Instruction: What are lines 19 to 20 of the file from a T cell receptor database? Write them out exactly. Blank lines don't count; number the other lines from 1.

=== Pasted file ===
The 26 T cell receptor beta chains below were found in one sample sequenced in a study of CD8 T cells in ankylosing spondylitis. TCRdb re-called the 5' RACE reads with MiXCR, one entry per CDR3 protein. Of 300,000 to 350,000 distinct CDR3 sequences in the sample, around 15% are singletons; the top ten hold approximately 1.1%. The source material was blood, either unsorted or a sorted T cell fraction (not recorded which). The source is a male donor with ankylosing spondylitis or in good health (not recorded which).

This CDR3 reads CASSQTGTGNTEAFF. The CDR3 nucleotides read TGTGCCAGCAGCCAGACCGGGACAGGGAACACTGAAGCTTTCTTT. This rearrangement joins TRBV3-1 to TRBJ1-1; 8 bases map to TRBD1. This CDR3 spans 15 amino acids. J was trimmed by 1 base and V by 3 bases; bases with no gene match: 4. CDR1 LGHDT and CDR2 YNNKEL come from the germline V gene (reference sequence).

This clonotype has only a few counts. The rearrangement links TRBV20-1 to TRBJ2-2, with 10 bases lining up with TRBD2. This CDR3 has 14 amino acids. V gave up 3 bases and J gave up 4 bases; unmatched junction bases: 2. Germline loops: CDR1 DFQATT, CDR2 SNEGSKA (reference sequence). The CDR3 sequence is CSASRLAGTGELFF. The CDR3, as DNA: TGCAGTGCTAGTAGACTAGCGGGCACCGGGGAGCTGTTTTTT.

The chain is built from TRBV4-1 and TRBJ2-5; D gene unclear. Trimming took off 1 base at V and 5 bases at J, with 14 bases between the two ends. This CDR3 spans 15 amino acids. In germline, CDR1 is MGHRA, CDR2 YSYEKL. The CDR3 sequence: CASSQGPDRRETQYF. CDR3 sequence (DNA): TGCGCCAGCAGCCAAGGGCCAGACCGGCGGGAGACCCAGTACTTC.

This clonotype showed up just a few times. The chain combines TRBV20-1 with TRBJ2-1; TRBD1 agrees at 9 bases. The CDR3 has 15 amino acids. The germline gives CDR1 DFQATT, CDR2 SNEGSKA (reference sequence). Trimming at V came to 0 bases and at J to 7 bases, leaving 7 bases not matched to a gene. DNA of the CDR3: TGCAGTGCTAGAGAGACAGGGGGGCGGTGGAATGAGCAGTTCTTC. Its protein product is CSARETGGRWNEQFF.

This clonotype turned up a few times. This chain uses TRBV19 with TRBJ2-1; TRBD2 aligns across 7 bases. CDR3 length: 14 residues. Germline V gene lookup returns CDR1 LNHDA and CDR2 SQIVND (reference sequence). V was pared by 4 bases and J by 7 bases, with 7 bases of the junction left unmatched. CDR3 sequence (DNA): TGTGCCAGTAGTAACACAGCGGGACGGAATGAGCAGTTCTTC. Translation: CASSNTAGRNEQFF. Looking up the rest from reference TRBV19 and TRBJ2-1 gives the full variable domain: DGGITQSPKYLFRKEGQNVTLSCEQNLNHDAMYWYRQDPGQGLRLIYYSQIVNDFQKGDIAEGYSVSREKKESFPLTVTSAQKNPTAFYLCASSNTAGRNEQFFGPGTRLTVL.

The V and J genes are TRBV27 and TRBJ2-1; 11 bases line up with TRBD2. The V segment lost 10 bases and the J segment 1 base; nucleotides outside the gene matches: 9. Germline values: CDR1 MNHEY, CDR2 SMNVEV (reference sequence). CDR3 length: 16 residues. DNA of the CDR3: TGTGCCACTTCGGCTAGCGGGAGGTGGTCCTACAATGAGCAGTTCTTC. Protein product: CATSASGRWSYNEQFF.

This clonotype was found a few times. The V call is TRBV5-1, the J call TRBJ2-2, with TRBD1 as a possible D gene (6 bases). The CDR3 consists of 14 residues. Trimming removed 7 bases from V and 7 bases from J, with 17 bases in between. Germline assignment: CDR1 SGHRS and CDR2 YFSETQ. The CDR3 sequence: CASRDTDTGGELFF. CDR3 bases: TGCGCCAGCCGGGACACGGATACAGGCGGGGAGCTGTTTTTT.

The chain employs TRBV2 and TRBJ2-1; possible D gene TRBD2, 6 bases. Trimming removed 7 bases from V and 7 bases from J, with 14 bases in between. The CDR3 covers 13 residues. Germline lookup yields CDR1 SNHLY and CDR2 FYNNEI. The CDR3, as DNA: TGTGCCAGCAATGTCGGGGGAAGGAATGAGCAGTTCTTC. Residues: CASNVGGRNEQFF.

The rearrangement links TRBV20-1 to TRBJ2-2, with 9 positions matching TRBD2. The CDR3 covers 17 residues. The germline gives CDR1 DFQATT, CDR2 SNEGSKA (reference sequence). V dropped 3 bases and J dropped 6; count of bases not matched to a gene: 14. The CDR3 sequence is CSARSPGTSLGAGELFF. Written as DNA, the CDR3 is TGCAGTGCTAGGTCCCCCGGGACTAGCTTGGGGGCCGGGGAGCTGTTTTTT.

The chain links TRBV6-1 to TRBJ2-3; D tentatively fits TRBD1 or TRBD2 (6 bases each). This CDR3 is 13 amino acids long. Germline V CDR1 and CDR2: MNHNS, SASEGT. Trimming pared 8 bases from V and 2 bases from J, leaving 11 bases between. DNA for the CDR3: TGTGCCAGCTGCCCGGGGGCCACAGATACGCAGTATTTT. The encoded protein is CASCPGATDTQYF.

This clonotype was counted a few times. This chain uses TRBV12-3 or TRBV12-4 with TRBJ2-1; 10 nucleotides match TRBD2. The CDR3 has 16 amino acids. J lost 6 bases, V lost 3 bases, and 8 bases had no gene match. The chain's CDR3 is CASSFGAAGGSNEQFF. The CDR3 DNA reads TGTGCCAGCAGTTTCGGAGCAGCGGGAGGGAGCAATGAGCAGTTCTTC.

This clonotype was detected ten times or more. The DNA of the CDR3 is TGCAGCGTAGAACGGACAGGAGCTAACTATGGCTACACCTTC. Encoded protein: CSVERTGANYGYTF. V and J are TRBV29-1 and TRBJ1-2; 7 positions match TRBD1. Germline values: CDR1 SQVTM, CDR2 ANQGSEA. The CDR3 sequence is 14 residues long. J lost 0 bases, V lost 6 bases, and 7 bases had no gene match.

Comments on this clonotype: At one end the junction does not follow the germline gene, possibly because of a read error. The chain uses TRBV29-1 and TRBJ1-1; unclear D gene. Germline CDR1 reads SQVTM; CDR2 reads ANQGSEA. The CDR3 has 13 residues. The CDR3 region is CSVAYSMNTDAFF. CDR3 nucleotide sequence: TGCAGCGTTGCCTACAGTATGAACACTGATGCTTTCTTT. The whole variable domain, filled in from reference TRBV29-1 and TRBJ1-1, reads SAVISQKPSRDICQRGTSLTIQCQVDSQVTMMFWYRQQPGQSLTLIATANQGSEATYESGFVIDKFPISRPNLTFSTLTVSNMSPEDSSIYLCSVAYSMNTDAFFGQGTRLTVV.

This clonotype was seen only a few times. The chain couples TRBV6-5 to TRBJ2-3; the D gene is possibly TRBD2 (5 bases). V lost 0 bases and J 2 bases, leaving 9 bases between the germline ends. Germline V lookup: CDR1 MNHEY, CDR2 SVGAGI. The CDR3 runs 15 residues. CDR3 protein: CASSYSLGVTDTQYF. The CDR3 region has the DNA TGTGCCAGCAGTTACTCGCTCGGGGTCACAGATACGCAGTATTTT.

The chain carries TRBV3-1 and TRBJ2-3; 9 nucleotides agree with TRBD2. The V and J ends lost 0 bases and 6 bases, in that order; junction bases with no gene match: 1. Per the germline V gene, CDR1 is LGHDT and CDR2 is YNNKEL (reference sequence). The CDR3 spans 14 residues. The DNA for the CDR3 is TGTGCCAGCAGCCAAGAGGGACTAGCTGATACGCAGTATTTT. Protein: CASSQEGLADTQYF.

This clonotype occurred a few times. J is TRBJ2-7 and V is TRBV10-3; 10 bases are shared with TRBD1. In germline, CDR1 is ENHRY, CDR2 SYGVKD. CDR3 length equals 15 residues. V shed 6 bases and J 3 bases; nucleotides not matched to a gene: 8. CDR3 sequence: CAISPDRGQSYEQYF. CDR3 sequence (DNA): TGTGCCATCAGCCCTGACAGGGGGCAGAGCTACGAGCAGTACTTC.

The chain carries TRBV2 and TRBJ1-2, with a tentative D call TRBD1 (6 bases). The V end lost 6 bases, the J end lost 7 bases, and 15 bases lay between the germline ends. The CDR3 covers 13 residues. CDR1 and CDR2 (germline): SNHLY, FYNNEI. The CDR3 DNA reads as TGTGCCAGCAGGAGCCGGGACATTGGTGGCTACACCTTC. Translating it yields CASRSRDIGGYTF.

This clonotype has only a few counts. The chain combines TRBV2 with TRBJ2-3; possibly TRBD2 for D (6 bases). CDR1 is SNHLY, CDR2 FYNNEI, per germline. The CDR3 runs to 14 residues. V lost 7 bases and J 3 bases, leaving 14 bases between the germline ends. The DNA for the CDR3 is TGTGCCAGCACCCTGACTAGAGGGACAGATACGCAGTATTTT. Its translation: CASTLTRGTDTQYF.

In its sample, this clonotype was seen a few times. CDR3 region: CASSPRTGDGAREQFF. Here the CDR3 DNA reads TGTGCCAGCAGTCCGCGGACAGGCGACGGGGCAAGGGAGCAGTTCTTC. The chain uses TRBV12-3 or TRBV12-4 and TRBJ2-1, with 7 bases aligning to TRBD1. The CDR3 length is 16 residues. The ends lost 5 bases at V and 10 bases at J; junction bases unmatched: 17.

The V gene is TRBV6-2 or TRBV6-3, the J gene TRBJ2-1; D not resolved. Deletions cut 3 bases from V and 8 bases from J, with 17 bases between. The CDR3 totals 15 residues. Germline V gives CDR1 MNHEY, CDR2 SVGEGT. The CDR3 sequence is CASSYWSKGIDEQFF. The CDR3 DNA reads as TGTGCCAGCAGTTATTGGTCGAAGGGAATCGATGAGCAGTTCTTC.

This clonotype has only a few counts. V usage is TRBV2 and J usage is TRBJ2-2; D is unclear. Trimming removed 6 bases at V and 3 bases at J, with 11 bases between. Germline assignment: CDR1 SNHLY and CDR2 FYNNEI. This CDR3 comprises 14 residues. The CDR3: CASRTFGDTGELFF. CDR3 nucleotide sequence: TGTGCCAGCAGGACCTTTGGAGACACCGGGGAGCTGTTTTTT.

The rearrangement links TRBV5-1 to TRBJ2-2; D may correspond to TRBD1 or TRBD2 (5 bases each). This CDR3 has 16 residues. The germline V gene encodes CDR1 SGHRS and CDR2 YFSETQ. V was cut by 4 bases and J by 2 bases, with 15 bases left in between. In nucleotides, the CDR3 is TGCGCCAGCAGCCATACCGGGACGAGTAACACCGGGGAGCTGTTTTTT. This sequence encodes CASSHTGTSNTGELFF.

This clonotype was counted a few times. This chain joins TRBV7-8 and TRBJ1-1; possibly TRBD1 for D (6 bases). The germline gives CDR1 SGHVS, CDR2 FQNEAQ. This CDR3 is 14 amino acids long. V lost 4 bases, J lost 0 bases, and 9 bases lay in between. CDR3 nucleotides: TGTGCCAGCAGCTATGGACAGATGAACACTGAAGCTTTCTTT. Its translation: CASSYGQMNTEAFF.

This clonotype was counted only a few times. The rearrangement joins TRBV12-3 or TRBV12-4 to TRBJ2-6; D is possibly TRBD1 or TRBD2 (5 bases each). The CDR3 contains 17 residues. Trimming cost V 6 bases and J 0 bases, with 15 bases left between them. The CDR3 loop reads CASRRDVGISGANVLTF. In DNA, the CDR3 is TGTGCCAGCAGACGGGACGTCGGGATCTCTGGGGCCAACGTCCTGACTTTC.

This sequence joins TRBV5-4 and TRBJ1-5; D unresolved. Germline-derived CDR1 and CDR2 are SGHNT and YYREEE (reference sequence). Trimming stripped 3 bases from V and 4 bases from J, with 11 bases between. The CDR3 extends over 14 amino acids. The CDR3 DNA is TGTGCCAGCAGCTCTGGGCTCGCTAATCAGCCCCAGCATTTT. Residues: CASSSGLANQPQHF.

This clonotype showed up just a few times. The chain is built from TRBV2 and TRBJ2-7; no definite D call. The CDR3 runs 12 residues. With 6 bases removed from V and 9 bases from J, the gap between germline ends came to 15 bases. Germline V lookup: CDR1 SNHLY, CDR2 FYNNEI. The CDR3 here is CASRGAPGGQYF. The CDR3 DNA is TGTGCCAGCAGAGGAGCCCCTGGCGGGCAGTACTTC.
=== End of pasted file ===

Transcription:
This clonotype has only a few counts. The chain combines TRBV2 with TRBJ2-3; possibly TRBD2 for D (6 bases). CDR1 is SNHLY, CDR2 FYNNEI, per germline. The CDR3 runs to 14 residues. V lost 7 bases and J 3 bases, leaving 14 bases between the germline ends. The DNA for the CDR3 is TGTGCCAGCACCCTGACTAGAGGGACAGATACGCAGTATTTT. Its translation: CASTLTRGTDTQYF.

In its sample, this clonotype was seen a few times. CDR3 region: CASSPRTGDGAREQFF. Here the CDR3 DNA reads TGTGCCAGCAGTCCGCGGACAGGCGACGGGGCAAGGGAGCAGTTCTTC. The chain uses TRBV12-3 or TRBV12-4 and TRBJ2-1, with 7 bases aligning to TRBD1. The CDR3 length is 16 residues. The ends lost 5 bases at V and 10 bases at J; junction bases unmatched: 17.